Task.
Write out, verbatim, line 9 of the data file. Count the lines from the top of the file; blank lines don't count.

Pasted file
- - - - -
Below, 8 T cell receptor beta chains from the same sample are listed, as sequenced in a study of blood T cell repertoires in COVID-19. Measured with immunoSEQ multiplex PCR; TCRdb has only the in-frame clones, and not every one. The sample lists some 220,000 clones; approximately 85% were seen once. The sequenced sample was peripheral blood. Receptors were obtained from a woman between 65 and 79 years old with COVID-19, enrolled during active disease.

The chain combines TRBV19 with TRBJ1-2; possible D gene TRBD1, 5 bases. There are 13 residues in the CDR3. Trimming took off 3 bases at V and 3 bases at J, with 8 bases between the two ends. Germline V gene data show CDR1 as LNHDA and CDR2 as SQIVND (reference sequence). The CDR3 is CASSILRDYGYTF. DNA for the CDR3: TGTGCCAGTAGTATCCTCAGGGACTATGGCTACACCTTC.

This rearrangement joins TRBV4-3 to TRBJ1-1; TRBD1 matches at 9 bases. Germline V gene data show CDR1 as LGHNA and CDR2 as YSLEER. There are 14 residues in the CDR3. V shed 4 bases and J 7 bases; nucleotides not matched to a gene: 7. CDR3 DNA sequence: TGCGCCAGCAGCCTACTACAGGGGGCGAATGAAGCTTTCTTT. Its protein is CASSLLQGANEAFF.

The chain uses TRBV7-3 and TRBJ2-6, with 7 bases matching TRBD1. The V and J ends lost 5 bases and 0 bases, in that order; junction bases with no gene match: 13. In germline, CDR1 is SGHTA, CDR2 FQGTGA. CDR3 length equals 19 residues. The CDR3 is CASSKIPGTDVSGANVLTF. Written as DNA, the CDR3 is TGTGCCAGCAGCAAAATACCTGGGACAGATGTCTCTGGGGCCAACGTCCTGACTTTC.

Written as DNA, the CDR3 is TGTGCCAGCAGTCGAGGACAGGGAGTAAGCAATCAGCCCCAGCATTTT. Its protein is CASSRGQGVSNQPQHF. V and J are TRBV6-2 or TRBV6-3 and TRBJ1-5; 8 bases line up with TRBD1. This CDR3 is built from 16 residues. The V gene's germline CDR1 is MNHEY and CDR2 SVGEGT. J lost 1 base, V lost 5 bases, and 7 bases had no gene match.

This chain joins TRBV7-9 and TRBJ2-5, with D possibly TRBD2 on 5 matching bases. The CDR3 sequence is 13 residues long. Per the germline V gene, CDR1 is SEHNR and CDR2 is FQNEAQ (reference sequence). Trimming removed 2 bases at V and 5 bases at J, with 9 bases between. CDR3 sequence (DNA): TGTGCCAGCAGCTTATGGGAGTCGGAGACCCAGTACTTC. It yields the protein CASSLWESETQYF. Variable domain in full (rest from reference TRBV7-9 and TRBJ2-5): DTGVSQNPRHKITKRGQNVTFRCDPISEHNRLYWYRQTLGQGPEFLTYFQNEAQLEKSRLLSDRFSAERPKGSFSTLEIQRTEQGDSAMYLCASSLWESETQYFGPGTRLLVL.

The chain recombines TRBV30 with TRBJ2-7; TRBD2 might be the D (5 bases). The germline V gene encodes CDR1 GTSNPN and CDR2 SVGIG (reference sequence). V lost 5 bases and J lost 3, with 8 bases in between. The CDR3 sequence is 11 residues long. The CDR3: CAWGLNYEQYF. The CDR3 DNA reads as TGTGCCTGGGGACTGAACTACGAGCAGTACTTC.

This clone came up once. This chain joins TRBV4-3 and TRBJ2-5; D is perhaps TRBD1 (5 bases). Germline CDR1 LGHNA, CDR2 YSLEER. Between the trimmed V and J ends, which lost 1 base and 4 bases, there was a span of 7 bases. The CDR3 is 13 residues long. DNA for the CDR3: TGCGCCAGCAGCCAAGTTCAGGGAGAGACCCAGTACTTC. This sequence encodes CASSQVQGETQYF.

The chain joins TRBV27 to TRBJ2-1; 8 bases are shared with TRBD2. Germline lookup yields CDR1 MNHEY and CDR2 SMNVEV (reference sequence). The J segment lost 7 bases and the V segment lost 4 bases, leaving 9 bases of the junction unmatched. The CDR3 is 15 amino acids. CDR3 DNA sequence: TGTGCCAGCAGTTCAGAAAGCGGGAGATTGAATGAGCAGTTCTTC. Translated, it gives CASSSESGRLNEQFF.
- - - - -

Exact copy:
The chain joins TRBV27 to TRBJ2-1; 8 bases are shared with TRBD2. Germline lookup yields CDR1 MNHEY and CDR2 SMNVEV (reference sequence). The J segment lost 7 bases and the V segment lost 4 bases, leaving 9 bases of the junction unmatched. The CDR3 is 15 amino acids. CDR3 DNA sequence: TGTGCCAGCAGTTCAGAAAGCGGGAGATTGAATGAGCAGTTCTTC. Translated, it gives CASSSESGRLNEQFF.